Introduction to the 5 Key Design Trends trend report.
In this report we introduce 5 Key Design Trends that in one way or the other will change our future; Cooltural, Rationaissance, Responsibiz, Sensuctive and Breaking Boundaries. We will leave the surface to instead go in depth and relate our design trends to social, economical and ecological patterns and phenomena’s over the entire global – local scale.
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Design is a strong and important process that has a strong influence on society and it can in many ways affect our well being. Design is as well outstanding as a competitive ’weapon’ when it comes to visualising a business strategy. Design is like a bridge between a company and a consumer which can build a trustworthy and reliable friendship (important in a time when advertising has turned into a questionable effort to build brand recognition). Even if design is often about bringing function to our everyday life, it’s also about creating desire. Design can for sure also make savvy costumers pay a premium for an artefact or ingredient.
On the other hand, we live in a world crowded by bad design. Of course, within certain limits, everyone is free to produce and sell whatever they like, and boy, they certainly do. Bad design can be seen in everything from graphic artwork to consumer electronics to bad services and urban architecture. The list is never ending… Bad design pollutes our lives, both when it’s around us and after it is thrown away.
How did this happen? How may it be avoided in the future? We will leave the surface to instead go in depth and relate a number of design trends to social, economical and ecological patterns and phenomena’s over the entire global – local scale. Because we are firm believers that a design trend is worthless unless put in a social macro perspective. Which effects does design have on our lives, on our future society and cultural movements? How may better and more culturally connected design be created?
A bit further on Pandora’s box will be opened and five key design trends, that we believe in one way or another will affect our future, will be presented.
But first we intend to talk about why design is so important and how companies ought to work with design issues.
So if you want a preview of the future, continue reading and learn about our vision of a, hopefully, bright tomorrow where design plays an important part.
Companies vs Consumers
Design may, from a company perspective, be defined as “to visualise a strategy”. This means that design is both the process itself as well as the final product or service.
From a consumers point of view however it is quite different. Professor Robert Young describes the consumers view on design like this – “ The man on the street sees design being synonymous with fashion, style, modern culture and aspirational lifestyle.” A rather humanistic and prosaic description. So design is interesting and relevant first after it’s been put in a human relation. The British Design Council has also made a definition that is close related to human necessities – “Design is everywhere. It’s what drew you to the last piece of furniture you bought and it’s what made online banking possible. It’s made London taxi cabs easier to get in and out of and it made Stella McCartney’s name. It’s driving whole business cultures and making sure environments from hospitals to airports are easier to navigate.”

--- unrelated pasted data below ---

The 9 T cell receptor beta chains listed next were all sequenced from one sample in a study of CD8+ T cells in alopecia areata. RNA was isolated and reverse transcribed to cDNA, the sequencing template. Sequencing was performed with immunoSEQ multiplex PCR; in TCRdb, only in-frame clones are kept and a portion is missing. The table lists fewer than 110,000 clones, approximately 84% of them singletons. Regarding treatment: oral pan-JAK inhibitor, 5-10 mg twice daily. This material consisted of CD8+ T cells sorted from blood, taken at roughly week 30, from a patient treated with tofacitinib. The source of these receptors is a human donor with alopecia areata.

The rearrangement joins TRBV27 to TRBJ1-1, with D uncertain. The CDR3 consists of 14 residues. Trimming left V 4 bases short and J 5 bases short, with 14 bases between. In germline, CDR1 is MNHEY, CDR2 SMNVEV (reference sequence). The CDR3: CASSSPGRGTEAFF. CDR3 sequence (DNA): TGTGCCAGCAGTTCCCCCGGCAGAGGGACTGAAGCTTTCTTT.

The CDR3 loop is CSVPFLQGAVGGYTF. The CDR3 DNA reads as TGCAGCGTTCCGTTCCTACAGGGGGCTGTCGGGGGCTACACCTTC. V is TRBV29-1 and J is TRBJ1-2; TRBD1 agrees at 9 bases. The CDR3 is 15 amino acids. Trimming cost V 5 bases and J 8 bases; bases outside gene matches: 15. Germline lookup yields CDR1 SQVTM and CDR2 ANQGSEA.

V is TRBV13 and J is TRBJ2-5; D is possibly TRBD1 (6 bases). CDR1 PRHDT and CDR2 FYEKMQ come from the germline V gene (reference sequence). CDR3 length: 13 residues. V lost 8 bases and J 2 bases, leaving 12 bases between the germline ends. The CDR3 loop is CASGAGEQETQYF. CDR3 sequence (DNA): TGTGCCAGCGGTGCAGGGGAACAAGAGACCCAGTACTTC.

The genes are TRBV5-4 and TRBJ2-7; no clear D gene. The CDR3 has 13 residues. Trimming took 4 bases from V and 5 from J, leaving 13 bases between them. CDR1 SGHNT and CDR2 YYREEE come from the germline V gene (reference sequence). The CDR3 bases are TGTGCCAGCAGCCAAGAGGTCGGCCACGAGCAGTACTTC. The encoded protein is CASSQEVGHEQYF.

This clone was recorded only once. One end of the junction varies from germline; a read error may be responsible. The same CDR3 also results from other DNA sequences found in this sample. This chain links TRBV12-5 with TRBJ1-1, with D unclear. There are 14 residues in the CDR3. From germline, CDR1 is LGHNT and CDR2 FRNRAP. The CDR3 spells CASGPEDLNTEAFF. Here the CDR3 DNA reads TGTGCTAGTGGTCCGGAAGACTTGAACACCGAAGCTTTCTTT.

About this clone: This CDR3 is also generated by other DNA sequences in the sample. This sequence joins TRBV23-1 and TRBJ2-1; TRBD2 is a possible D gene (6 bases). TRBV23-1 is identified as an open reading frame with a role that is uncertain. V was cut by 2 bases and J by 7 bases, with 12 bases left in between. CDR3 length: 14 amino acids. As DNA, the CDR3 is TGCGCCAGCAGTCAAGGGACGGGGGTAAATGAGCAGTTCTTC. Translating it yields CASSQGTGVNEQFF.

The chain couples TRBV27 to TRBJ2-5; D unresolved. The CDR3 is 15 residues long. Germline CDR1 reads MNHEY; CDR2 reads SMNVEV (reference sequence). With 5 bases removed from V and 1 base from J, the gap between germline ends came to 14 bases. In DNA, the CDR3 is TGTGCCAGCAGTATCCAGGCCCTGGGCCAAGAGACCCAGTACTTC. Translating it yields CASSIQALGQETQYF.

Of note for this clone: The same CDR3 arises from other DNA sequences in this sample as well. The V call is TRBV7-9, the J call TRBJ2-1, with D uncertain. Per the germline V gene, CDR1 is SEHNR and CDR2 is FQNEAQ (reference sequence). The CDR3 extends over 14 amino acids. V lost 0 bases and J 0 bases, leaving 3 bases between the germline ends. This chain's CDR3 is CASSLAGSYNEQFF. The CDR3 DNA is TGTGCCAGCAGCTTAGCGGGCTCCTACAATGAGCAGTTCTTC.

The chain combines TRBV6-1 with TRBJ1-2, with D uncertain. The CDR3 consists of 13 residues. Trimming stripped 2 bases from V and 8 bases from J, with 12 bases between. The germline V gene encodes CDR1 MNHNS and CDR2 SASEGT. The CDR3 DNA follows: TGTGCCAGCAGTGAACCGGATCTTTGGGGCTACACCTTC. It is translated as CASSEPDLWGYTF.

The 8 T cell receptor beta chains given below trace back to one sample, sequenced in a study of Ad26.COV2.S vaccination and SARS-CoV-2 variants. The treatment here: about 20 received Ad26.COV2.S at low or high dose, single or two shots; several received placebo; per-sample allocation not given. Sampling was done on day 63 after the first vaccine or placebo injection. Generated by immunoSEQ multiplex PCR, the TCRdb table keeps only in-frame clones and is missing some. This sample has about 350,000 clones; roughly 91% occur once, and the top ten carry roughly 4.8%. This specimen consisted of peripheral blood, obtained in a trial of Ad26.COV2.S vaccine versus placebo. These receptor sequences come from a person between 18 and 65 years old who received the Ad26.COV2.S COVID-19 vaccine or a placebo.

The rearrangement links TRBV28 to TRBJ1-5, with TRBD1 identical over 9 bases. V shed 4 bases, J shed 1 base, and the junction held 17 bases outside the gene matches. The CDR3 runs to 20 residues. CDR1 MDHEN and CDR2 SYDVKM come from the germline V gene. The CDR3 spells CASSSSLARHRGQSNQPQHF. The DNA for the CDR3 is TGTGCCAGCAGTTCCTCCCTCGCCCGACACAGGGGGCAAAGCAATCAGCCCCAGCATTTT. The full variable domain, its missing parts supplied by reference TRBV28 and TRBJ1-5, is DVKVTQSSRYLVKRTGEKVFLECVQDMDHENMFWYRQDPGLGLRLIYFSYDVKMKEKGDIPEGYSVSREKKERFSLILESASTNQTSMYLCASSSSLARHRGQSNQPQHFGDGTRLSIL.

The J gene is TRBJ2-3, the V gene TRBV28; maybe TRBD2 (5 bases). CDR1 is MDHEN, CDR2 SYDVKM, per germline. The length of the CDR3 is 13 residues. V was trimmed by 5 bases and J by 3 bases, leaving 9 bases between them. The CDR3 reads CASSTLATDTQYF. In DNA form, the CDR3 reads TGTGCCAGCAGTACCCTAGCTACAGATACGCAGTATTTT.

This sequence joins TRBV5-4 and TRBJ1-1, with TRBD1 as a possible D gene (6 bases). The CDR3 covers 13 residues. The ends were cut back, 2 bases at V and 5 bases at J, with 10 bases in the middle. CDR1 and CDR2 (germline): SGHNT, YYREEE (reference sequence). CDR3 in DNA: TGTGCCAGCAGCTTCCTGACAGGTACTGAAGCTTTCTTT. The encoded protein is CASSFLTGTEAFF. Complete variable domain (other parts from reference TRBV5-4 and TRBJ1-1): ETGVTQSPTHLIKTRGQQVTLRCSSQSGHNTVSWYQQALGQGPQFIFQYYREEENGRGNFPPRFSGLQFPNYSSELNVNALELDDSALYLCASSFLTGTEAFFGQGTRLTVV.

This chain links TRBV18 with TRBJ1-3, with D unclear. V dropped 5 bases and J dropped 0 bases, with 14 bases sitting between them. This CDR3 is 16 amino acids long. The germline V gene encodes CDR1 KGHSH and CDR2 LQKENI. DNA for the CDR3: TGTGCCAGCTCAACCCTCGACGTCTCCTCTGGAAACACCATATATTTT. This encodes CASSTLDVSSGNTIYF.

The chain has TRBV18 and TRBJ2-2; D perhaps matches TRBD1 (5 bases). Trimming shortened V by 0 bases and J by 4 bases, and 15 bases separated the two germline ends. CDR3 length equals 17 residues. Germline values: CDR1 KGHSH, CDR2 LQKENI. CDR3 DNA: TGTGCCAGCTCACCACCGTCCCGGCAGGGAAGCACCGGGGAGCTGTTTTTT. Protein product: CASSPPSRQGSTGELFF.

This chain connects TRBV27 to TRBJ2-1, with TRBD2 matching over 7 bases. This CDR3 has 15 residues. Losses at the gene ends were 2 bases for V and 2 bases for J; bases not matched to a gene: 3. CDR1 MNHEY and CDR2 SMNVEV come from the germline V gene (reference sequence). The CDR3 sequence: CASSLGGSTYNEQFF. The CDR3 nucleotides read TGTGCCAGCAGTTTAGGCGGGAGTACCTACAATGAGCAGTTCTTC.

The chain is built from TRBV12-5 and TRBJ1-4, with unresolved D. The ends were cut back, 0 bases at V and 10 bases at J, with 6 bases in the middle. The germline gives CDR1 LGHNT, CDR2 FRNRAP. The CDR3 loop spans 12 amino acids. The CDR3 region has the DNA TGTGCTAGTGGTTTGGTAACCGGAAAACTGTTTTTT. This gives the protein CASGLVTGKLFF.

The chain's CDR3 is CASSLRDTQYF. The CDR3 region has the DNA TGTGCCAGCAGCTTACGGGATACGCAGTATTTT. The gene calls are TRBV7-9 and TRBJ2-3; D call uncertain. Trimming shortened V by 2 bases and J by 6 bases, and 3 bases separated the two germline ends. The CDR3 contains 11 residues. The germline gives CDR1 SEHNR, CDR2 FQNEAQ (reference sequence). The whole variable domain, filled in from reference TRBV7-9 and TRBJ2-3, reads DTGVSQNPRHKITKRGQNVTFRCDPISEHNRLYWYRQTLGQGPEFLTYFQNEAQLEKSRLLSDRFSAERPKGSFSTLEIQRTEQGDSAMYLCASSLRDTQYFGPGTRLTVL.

Design is hence all about satisfying needs, solving problems and attracting us towards new experiences. Which is the best possible way for companies to meet this, and how shall they work strategically with their design development?
The blog Core 77 has provided some interesting thoughts about this for BusinessWeek; “When you start with the idea of making a thing, you’re artificially limiting what you can deliver. The reason that many of these exemplar’s forward-thinking product design succeed is explicitly because they don’t design products. Products are realized only as necessary artifacts to address customer needs. What Flickr, Kodak, Apple, and Target all realize is that the experience is the product we deliver, and the only thing that our customers care about.”
This implies that great design often is founded on a social, aesthetical and cultural perspective. Really successful design always looks through the lens of humanity; life enriching products that speaks both to our hearts and our brains. As an entrepreneur you can never forget that consumers are people of flesh and blood with dreams and hopes of good lives.
Break the rules
Dare to be different, brake the rules, zag, find the white spaces or the blue ocean. NO matter what you call it, that’s where all of us ought to be. Because in the blue ocean concurrence is irrelevant since the game rules have yet to be set. Despite all of the warnings history is full of examples of products and services that were not sufficiently unique. This makes it crucial to keep an open mind towards the future, to understand the market and its needs.
But even more importantly – to have imagination! To think of the future, not yet existing, possibilities. People do not always know what they want. Had Henry Ford asked the people what they needed for transportation they probably would have answered – faster horses.
So how may this be done?
When it comes to product development it’s important to have a clear design process in order to create products as relevant as possible.